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New Life for Christy Lee
Detailing the restoration of a classic Spencer 35...
Quick Note

Finally, I believe, the base level of CL's electrical system is complete. I separated the starting battery ground from the house bank ground, opening the contacts on the VSR resulting in an immediate 3A current reduction on the house house bank. The starting battery and house bank are now completely isolated except when paralleled by the VSR. Seems like it's right, time will tell...

Now, what's next...?

02/22/2014 | Steve Dettman
I know it might be a novel idea. Go sailing?
02/23/2014 | Michael McCombs
Gotta check the wind, it may actually be a good week for that! Are you free in the mornings?
Christy Lee is moving into the modern era

After 2 day marathon of wiring, rewiring, and rewiring again I've finally completed a couple major hurdles. The aux panel, pictured, works 100 percent. 12v outlet, solenoid control for propane, analog meter for starting battery, and even the digital amp-voltmeter for the house bank. I completely rewired the batteries and charging system today in a configuration much more suited to my VSR. And the lower panel and modern battery selector switch with VSR is completely functional. Next stop: main electrical panel. Once that's done the galley demo can begin!

unplanned day off

Ok, so I thought I'd have the bottom panel finished today. As it turns out the heater in my Durango quit working yesterday. Yea, so today is fix the Durango day.

Aux panel and battery compartment

Making progress! As you can see the aux panel is completely installed, although only partially wired. Still need to get the digital house bank meter connected, but the analog starting battery meter is running accurately.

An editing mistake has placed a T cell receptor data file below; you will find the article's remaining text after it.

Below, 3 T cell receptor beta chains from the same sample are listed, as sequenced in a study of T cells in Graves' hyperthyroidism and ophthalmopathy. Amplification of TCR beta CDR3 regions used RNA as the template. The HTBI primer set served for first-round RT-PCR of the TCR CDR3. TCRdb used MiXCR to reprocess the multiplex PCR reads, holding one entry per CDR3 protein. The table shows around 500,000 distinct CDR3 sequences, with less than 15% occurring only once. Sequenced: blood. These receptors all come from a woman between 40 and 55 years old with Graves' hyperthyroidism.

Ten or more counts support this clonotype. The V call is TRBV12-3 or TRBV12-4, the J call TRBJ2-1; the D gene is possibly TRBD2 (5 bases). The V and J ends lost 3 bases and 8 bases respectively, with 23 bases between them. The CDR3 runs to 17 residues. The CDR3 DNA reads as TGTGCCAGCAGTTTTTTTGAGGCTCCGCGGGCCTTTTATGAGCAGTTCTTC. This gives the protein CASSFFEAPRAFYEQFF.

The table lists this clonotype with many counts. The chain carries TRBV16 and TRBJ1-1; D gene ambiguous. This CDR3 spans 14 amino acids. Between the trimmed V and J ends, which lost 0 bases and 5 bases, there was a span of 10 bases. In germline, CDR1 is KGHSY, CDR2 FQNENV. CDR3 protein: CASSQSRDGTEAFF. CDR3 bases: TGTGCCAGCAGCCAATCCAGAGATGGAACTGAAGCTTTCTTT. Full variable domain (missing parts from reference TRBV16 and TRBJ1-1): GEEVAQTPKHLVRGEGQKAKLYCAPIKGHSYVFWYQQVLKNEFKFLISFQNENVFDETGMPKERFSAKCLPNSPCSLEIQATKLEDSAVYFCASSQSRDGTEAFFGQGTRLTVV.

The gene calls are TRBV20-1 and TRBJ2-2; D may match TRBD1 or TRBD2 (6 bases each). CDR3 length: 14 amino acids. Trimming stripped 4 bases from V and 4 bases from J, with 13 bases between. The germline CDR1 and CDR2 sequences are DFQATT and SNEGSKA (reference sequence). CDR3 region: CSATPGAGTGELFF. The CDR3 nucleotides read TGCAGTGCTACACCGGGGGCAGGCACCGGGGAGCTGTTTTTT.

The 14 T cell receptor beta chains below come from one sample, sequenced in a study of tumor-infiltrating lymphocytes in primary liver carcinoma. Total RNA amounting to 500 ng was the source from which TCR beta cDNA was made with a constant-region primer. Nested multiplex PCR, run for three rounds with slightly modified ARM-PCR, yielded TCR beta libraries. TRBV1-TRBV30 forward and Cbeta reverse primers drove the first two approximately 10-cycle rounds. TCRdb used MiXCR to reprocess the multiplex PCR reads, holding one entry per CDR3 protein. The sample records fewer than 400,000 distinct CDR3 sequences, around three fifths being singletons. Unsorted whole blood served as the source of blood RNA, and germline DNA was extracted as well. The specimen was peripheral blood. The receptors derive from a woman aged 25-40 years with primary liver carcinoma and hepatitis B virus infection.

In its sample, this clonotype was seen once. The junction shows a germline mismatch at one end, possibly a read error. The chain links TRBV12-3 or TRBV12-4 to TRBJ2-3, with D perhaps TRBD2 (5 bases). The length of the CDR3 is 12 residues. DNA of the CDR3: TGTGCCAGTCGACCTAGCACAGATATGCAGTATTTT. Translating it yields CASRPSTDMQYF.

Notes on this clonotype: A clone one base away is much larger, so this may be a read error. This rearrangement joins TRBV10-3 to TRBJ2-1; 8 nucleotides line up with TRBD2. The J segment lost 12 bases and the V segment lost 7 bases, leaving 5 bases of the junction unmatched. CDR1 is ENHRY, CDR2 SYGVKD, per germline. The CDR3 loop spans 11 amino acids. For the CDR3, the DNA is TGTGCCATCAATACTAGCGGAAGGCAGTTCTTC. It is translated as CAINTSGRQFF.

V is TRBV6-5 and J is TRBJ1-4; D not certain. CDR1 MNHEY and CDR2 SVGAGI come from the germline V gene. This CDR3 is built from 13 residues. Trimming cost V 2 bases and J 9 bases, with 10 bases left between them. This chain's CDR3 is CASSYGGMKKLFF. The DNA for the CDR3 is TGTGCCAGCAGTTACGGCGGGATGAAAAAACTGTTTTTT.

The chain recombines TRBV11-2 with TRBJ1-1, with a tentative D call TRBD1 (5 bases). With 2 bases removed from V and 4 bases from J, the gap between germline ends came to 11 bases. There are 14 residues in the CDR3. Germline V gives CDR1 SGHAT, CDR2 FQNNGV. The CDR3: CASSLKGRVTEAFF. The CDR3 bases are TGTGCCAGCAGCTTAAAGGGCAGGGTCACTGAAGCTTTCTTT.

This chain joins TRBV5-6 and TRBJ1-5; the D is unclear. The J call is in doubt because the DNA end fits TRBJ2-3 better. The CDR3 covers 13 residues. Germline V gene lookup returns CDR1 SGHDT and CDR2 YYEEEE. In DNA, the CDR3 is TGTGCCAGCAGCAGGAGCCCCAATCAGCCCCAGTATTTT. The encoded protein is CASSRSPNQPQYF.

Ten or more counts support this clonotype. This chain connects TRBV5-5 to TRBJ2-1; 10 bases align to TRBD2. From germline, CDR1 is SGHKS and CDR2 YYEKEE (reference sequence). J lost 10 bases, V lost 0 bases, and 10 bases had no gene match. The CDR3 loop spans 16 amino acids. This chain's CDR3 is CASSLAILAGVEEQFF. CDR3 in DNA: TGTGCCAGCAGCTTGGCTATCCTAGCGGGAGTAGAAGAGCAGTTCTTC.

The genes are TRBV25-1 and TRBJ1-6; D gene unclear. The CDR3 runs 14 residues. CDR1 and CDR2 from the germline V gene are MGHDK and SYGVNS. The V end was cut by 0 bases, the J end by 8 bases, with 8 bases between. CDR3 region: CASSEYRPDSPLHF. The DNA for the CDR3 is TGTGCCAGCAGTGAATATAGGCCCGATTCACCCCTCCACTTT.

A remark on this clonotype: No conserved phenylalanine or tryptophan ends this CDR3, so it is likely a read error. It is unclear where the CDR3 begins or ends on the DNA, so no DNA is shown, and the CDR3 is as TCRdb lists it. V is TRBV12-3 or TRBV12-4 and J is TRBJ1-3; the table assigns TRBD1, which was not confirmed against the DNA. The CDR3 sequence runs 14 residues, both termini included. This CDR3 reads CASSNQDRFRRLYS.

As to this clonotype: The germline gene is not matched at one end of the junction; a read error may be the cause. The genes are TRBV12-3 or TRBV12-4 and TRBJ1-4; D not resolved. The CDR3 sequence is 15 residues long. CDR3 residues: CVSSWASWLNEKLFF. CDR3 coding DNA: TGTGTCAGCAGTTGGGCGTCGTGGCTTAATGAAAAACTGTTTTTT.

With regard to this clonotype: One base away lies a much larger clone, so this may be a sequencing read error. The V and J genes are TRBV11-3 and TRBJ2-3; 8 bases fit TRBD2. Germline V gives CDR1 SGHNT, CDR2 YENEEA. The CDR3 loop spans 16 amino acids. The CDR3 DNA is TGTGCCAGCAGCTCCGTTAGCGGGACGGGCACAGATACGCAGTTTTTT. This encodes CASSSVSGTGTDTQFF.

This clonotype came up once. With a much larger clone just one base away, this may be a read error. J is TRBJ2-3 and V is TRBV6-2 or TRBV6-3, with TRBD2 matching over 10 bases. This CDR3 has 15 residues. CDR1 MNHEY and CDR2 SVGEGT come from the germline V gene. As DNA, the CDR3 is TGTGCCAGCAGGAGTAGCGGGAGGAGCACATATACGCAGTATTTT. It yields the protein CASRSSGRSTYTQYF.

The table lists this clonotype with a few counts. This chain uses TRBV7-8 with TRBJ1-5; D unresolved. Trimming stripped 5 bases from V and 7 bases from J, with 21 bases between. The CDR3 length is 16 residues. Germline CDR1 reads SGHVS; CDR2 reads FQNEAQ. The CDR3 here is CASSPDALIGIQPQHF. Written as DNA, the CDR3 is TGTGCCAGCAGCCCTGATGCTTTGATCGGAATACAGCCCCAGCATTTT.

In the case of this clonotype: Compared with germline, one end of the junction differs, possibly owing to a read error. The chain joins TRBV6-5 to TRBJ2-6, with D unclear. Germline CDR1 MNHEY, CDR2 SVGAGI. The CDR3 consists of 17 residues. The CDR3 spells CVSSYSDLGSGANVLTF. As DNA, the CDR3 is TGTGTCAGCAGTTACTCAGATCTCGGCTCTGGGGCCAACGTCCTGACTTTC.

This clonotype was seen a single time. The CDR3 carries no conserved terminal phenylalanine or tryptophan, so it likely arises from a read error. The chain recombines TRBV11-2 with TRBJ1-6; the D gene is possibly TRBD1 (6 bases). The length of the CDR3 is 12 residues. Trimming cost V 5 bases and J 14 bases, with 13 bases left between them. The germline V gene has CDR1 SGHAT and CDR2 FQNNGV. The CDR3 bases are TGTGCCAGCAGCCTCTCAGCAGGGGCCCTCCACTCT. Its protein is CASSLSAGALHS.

The new battery compartment finally has a nice, teak side on it. The battery selector switch has been relocated and I will post a pic of that once I tie up a few loose ends.

for my Uncle :-)

In his defense, my Uncle's incessant pestering isn't completely unwarranted; I haven't updated the blog since the beginning of spring. Slacker. Ok, so let's see what I can do.

Let's start with the to-do list from the beginning of last spring.

- Stainless Steel sail track pulled out of toe rail and bent 90 degrees.

- Chartplotter will not power up (found it like that in the morning)

- Bilge pump plumbing needs complete overhaul to include vented loop and new hose.

- Bilge pump switch still not wired in. Need to fix that while I'm working on the pump.

- Need to remove and reinstall all sail tracks with new hardware.

- Still no flag halyard, need to fix that

Well, not too shabby! As you can see I haven't been updating, but that doesn't mean I've been slackin'! In fact, I've moved on a bit.

This winter I've set aside for some more restoration projects below. I'm still having electrical issues with my charging system, probably due to an engineering error on my part. It looks like the AWG 2 battery cables are causing an excessive voltage drop which is really messing with my Voltage Sensing Relay (VSR), causing it to repeatedly cycle on and off. In order to fix THAT problem I need not only to reduce the cable gauge, but shorten the length as well. SOOO...

Since the battery storage area needs to be finished I'm going to move the battery selector switch and VSR back down there, removing about 12 feet of total cable and reducing the gauge down to somewhere around 8. That will leave a big hole in the temporary acrylic panel I made. I think I've gotten the arrangement bugs worked out, so that will need to be done as well. Last but not least, the aux panel needs to be finalized, too, adding meters for the batteries and a switch for the refrigerator/freezer I'm putting in. WHAT?!?!?! Oh, yea, and I want to rebuild the galley, too. To review..

- finish battery compartment in teak, relocate VSR
- finish main elec. panel in light marine-grade plywood (Okume)
- finish aux panel in okume, add meters for batteries and switches